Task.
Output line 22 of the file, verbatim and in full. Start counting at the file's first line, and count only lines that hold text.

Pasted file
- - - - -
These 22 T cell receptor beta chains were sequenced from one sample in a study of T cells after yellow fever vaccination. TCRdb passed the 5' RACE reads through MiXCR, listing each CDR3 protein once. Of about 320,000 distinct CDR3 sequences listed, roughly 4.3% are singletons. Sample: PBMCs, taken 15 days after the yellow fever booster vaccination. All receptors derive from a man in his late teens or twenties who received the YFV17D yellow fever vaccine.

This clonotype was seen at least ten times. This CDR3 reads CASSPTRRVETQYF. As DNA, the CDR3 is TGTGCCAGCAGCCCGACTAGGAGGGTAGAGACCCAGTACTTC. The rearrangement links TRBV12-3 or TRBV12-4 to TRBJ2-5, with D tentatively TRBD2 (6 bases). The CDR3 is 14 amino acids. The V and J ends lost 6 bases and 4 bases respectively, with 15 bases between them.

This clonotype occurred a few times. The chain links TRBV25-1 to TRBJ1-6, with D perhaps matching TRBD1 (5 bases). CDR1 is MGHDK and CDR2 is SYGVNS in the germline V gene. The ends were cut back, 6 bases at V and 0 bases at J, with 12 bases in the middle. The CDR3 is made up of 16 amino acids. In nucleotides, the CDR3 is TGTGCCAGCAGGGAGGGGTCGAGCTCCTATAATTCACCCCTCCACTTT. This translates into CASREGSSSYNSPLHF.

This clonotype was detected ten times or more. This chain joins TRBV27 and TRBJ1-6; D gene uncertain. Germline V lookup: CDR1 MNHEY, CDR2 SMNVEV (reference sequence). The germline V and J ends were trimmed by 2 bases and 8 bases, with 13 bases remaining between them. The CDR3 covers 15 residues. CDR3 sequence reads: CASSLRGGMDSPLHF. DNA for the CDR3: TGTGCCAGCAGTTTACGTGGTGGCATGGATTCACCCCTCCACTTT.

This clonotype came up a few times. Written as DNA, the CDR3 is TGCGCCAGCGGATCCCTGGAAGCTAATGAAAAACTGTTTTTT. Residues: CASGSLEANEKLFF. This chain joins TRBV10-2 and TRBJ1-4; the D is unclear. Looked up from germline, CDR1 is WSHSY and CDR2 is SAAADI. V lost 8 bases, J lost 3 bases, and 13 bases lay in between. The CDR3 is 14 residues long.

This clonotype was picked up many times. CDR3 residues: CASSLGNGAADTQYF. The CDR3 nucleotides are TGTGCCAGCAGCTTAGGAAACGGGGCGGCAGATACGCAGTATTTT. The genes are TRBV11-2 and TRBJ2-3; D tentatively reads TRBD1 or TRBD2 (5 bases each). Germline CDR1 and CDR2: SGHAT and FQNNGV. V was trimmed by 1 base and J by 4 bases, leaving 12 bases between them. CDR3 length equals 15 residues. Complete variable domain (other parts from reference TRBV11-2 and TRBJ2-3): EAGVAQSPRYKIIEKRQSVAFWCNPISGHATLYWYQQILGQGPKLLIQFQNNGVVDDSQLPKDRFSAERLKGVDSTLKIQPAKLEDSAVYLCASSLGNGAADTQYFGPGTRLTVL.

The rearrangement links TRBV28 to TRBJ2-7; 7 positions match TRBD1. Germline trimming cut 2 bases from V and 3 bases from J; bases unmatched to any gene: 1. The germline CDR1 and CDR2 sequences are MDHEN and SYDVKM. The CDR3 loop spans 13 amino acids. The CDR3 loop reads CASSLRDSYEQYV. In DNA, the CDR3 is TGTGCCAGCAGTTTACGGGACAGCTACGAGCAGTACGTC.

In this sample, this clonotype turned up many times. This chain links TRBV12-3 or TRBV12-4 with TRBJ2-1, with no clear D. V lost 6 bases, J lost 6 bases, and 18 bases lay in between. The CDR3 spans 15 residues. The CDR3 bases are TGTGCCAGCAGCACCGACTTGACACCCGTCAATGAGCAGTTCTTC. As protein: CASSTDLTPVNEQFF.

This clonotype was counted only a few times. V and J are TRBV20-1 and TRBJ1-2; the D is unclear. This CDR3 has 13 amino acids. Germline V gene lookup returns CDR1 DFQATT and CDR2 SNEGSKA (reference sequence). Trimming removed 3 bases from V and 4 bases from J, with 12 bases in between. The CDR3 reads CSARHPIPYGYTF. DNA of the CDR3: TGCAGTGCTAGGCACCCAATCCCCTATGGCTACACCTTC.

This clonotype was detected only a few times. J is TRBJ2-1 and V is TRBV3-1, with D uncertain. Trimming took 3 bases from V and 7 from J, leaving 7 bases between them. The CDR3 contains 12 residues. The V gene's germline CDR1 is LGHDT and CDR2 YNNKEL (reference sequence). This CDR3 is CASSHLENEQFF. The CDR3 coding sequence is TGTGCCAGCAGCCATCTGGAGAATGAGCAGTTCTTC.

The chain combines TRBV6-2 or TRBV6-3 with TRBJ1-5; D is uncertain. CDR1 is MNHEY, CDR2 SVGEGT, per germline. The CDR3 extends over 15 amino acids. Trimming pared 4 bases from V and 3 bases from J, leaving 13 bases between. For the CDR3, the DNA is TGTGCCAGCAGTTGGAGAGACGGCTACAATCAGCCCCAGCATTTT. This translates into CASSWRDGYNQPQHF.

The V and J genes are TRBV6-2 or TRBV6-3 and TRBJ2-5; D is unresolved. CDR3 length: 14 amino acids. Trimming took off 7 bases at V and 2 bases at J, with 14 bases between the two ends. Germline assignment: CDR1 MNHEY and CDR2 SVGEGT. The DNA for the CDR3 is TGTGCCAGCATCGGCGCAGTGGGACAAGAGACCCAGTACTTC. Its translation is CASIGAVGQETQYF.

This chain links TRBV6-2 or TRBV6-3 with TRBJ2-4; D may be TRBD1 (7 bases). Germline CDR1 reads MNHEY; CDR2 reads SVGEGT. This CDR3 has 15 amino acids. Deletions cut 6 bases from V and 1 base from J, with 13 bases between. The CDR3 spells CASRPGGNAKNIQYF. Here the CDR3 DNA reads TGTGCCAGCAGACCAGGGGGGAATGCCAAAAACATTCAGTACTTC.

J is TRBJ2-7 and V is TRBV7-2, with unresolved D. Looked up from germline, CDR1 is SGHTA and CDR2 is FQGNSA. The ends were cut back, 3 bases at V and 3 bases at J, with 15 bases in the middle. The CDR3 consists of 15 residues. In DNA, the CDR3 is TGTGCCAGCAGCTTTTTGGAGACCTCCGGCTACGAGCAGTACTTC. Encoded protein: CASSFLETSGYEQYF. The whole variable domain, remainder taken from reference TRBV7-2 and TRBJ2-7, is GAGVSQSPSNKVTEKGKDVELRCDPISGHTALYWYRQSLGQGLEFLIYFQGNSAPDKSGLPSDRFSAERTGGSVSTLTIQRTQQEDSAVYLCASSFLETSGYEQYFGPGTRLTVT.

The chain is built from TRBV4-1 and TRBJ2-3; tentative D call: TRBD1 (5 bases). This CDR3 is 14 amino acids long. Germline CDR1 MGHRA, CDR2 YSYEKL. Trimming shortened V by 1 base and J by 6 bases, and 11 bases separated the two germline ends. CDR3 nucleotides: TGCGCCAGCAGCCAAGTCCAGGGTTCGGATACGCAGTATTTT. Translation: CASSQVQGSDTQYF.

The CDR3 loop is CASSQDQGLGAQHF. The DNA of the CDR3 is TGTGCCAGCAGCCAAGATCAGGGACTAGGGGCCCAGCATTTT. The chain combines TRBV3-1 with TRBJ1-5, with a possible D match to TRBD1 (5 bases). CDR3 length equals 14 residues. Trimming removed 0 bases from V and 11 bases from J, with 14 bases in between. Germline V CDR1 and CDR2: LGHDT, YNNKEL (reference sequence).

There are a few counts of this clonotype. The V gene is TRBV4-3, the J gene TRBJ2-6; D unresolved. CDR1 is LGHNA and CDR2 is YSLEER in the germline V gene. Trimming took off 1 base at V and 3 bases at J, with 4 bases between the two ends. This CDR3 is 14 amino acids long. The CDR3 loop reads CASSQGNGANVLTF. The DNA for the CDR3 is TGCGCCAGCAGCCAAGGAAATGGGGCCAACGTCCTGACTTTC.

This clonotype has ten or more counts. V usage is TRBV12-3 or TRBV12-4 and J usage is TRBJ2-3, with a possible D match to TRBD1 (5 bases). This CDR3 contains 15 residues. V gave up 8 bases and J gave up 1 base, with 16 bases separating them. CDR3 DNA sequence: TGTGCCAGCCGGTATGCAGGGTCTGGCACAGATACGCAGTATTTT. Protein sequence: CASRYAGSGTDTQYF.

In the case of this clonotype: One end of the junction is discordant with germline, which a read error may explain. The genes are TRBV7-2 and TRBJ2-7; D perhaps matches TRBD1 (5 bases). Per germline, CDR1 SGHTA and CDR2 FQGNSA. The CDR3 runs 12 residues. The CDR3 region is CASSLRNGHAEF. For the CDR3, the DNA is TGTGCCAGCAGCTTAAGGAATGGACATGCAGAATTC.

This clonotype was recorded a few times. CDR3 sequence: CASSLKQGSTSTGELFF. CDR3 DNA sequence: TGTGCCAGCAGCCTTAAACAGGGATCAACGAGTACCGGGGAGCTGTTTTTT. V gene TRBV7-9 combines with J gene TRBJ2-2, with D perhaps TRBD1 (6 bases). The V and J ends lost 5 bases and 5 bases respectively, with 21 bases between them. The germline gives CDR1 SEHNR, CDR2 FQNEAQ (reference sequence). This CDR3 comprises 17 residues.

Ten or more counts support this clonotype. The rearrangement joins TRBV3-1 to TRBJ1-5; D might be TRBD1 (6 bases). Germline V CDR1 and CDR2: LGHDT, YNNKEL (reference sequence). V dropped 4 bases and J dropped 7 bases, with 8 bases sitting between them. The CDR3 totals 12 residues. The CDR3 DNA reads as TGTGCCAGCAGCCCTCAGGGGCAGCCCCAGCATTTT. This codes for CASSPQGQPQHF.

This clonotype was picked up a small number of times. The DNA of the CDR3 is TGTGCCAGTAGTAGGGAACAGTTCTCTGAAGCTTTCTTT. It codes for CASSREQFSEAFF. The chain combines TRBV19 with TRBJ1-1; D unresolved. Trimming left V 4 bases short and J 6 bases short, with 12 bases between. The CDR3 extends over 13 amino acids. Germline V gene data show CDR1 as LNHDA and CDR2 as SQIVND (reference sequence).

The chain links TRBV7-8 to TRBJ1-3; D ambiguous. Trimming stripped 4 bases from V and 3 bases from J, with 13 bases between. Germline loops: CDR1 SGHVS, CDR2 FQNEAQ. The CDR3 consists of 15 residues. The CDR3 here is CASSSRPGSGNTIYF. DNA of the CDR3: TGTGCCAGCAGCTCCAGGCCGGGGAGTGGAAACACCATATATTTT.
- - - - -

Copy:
This clonotype was picked up a small number of times. The DNA of the CDR3 is TGTGCCAGTAGTAGGGAACAGTTCTCTGAAGCTTTCTTT. It codes for CASSREQFSEAFF. The chain combines TRBV19 with TRBJ1-1; D unresolved. Trimming left V 4 bases short and J 6 bases short, with 12 bases between. The CDR3 extends over 13 amino acids. Germline V gene data show CDR1 as LNHDA and CDR2 as SQIVND (reference sequence).